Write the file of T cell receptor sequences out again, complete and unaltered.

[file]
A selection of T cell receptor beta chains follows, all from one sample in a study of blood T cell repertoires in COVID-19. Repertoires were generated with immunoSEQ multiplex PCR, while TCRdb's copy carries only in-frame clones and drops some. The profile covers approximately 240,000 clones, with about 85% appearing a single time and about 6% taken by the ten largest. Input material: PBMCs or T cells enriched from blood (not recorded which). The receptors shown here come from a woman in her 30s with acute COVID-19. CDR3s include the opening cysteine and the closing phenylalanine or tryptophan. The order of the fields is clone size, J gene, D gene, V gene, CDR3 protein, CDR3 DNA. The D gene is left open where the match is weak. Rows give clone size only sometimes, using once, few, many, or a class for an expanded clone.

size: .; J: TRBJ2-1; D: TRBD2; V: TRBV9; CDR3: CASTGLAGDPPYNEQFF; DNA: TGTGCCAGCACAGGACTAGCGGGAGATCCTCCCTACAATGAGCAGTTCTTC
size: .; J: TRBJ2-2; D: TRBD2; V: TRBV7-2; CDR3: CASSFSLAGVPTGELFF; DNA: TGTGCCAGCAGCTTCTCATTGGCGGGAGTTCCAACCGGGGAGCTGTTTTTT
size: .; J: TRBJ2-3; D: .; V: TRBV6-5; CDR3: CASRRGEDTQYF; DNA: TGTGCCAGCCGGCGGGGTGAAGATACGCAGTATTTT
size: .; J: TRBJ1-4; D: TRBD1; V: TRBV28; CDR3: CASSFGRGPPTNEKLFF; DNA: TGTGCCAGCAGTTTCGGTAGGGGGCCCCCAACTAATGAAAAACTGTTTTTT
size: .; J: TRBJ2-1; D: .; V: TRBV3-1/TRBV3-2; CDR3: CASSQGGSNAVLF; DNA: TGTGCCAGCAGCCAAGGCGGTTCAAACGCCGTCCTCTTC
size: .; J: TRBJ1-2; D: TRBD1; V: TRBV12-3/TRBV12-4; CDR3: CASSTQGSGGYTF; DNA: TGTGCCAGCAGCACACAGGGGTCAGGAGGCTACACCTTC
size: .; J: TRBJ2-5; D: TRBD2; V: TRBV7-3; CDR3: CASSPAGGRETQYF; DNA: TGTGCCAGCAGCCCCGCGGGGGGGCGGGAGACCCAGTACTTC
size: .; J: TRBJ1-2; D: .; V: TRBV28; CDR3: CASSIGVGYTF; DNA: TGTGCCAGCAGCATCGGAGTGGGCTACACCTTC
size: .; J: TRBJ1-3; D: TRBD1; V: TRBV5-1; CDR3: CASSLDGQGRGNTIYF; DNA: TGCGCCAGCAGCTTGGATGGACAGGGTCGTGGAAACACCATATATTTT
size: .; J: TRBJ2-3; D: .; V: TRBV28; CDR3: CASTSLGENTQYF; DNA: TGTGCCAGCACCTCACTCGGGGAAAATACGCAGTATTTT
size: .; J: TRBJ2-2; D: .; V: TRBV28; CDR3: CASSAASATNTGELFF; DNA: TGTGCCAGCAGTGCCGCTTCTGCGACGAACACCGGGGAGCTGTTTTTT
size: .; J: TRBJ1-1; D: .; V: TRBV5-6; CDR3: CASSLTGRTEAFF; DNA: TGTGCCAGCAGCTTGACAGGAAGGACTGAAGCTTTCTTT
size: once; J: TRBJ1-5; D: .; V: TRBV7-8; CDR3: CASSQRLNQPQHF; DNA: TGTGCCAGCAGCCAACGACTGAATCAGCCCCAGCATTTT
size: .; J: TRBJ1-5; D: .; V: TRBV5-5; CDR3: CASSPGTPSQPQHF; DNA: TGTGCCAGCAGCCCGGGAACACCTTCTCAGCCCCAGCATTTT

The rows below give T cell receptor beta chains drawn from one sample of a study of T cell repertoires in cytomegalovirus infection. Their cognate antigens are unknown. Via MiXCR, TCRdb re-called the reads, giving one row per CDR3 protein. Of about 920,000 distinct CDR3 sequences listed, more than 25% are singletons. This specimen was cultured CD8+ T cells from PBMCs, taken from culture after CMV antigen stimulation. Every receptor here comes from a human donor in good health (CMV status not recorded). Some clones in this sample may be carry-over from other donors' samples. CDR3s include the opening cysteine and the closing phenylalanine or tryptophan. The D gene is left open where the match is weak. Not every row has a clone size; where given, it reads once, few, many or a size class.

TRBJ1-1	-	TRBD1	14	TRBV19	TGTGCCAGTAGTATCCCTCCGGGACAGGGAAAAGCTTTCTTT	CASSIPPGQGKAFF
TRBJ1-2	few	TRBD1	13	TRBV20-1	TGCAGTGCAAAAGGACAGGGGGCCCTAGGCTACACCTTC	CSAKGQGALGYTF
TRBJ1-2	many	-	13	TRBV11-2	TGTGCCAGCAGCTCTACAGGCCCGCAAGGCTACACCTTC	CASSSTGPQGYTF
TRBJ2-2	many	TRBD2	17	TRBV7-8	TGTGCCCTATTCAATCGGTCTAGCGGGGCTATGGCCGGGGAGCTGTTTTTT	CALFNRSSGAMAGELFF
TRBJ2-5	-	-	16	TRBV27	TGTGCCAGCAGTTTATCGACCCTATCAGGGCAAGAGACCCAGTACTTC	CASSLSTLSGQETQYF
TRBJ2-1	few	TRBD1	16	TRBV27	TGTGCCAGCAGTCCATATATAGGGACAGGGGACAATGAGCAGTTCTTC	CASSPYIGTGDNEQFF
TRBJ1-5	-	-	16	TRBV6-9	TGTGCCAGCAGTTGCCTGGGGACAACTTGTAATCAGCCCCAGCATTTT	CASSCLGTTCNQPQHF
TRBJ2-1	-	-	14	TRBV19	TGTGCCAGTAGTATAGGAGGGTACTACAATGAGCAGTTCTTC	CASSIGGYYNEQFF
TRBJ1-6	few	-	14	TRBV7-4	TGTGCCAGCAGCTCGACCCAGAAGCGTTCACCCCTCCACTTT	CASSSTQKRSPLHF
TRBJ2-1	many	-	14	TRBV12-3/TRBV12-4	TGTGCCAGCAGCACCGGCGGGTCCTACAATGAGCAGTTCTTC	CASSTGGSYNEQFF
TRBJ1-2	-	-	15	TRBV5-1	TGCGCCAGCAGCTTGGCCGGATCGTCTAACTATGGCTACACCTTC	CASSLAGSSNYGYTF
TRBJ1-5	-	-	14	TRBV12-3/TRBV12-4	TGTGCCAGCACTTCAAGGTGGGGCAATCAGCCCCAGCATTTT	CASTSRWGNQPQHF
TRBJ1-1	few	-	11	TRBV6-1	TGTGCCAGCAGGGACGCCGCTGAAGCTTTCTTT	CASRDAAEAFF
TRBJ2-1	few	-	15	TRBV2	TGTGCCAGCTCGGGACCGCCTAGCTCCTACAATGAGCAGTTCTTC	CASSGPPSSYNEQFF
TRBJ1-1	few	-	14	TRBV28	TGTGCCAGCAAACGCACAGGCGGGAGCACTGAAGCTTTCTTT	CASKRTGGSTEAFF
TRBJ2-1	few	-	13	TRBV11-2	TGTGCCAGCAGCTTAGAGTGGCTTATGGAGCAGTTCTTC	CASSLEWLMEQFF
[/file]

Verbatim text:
A selection of T cell receptor beta chains follows, all from one sample in a study of blood T cell repertoires in COVID-19. Repertoires were generated with immunoSEQ multiplex PCR, while TCRdb's copy carries only in-frame clones and drops some. The profile covers approximately 240,000 clones, with about 85% appearing a single time and about 6% taken by the ten largest. Input material: PBMCs or T cells enriched from blood (not recorded which). The receptors shown here come from a woman in her 30s with acute COVID-19. CDR3s include the opening cysteine and the closing phenylalanine or tryptophan. The order of the fields is clone size, J gene, D gene, V gene, CDR3 protein, CDR3 DNA. The D gene is left open where the match is weak. Rows give clone size only sometimes, using once, few, many, or a class for an expanded clone.

size: .; J: TRBJ2-1; D: TRBD2; V: TRBV9; CDR3: CASTGLAGDPPYNEQFF; DNA: TGTGCCAGCACAGGACTAGCGGGAGATCCTCCCTACAATGAGCAGTTCTTC
size: .; J: TRBJ2-2; D: TRBD2; V: TRBV7-2; CDR3: CASSFSLAGVPTGELFF; DNA: TGTGCCAGCAGCTTCTCATTGGCGGGAGTTCCAACCGGGGAGCTGTTTTTT
size: .; J: TRBJ2-3; D: .; V: TRBV6-5; CDR3: CASRRGEDTQYF; DNA: TGTGCCAGCCGGCGGGGTGAAGATACGCAGTATTTT
size: .; J: TRBJ1-4; D: TRBD1; V: TRBV28; CDR3: CASSFGRGPPTNEKLFF; DNA: TGTGCCAGCAGTTTCGGTAGGGGGCCCCCAACTAATGAAAAACTGTTTTTT
size: .; J: TRBJ2-1; D: .; V: TRBV3-1/TRBV3-2; CDR3: CASSQGGSNAVLF; DNA: TGTGCCAGCAGCCAAGGCGGTTCAAACGCCGTCCTCTTC
size: .; J: TRBJ1-2; D: TRBD1; V: TRBV12-3/TRBV12-4; CDR3: CASSTQGSGGYTF; DNA: TGTGCCAGCAGCACACAGGGGTCAGGAGGCTACACCTTC
size: .; J: TRBJ2-5; D: TRBD2; V: TRBV7-3; CDR3: CASSPAGGRETQYF; DNA: TGTGCCAGCAGCCCCGCGGGGGGGCGGGAGACCCAGTACTTC
size: .; J: TRBJ1-2; D: .; V: TRBV28; CDR3: CASSIGVGYTF; DNA: TGTGCCAGCAGCATCGGAGTGGGCTACACCTTC
size: .; J: TRBJ1-3; D: TRBD1; V: TRBV5-1; CDR3: CASSLDGQGRGNTIYF; DNA: TGCGCCAGCAGCTTGGATGGACAGGGTCGTGGAAACACCATATATTTT
size: .; J: TRBJ2-3; D: .; V: TRBV28; CDR3: CASTSLGENTQYF; DNA: TGTGCCAGCACCTCACTCGGGGAAAATACGCAGTATTTT
size: .; J: TRBJ2-2; D: .; V: TRBV28; CDR3: CASSAASATNTGELFF; DNA: TGTGCCAGCAGTGCCGCTTCTGCGACGAACACCGGGGAGCTGTTTTTT
size: .; J: TRBJ1-1; D: .; V: TRBV5-6; CDR3: CASSLTGRTEAFF; DNA: TGTGCCAGCAGCTTGACAGGAAGGACTGAAGCTTTCTTT
size: once; J: TRBJ1-5; D: .; V: TRBV7-8; CDR3: CASSQRLNQPQHF; DNA: TGTGCCAGCAGCCAACGACTGAATCAGCCCCAGCATTTT
size: .; J: TRBJ1-5; D: .; V: TRBV5-5; CDR3: CASSPGTPSQPQHF; DNA: TGTGCCAGCAGCCCGGGAACACCTTCTCAGCCCCAGCATTTT

The rows below give T cell receptor beta chains drawn from one sample of a study of T cell repertoires in cytomegalovirus infection. Their cognate antigens are unknown. Via MiXCR, TCRdb re-called the reads, giving one row per CDR3 protein. Of about 920,000 distinct CDR3 sequences listed, more than 25% are singletons. This specimen was cultured CD8+ T cells from PBMCs, taken from culture after CMV antigen stimulation. Every receptor here comes from a human donor in good health (CMV status not recorded). Some clones in this sample may be carry-over from other donors' samples. CDR3s include the opening cysteine and the closing phenylalanine or tryptophan. The D gene is left open where the match is weak. Not every row has a clone size; where given, it reads once, few, many or a size class.

TRBJ1-1	-	TRBD1	14	TRBV19	TGTGCCAGTAGTATCCCTCCGGGACAGGGAAAAGCTTTCTTT	CASSIPPGQGKAFF
TRBJ1-2	few	TRBD1	13	TRBV20-1	TGCAGTGCAAAAGGACAGGGGGCCCTAGGCTACACCTTC	CSAKGQGALGYTF
TRBJ1-2	many	-	13	TRBV11-2	TGTGCCAGCAGCTCTACAGGCCCGCAAGGCTACACCTTC	CASSSTGPQGYTF
TRBJ2-2	many	TRBD2	17	TRBV7-8	TGTGCCCTATTCAATCGGTCTAGCGGGGCTATGGCCGGGGAGCTGTTTTTT	CALFNRSSGAMAGELFF
TRBJ2-5	-	-	16	TRBV27	TGTGCCAGCAGTTTATCGACCCTATCAGGGCAAGAGACCCAGTACTTC	CASSLSTLSGQETQYF
TRBJ2-1	few	TRBD1	16	TRBV27	TGTGCCAGCAGTCCATATATAGGGACAGGGGACAATGAGCAGTTCTTC	CASSPYIGTGDNEQFF
TRBJ1-5	-	-	16	TRBV6-9	TGTGCCAGCAGTTGCCTGGGGACAACTTGTAATCAGCCCCAGCATTTT	CASSCLGTTCNQPQHF
TRBJ2-1	-	-	14	TRBV19	TGTGCCAGTAGTATAGGAGGGTACTACAATGAGCAGTTCTTC	CASSIGGYYNEQFF
TRBJ1-6	few	-	14	TRBV7-4	TGTGCCAGCAGCTCGACCCAGAAGCGTTCACCCCTCCACTTT	CASSSTQKRSPLHF
TRBJ2-1	many	-	14	TRBV12-3/TRBV12-4	TGTGCCAGCAGCACCGGCGGGTCCTACAATGAGCAGTTCTTC	CASSTGGSYNEQFF
TRBJ1-2	-	-	15	TRBV5-1	TGCGCCAGCAGCTTGGCCGGATCGTCTAACTATGGCTACACCTTC	CASSLAGSSNYGYTF
TRBJ1-5	-	-	14	TRBV12-3/TRBV12-4	TGTGCCAGCACTTCAAGGTGGGGCAATCAGCCCCAGCATTTT	CASTSRWGNQPQHF
TRBJ1-1	few	-	11	TRBV6-1	TGTGCCAGCAGGGACGCCGCTGAAGCTTTCTTT	CASRDAAEAFF
TRBJ2-1	few	-	15	TRBV2	TGTGCCAGCTCGGGACCGCCTAGCTCCTACAATGAGCAGTTCTTC	CASSGPPSSYNEQFF
TRBJ1-1	few	-	14	TRBV28	TGTGCCAGCAAACGCACAGGCGGGAGCACTGAAGCTTTCTTT	CASKRTGGSTEAFF
TRBJ2-1	few	-	13	TRBV11-2	TGTGCCAGCAGCTTAGAGTGGCTTATGGAGCAGTTCTTC	CASSLEWLMEQFF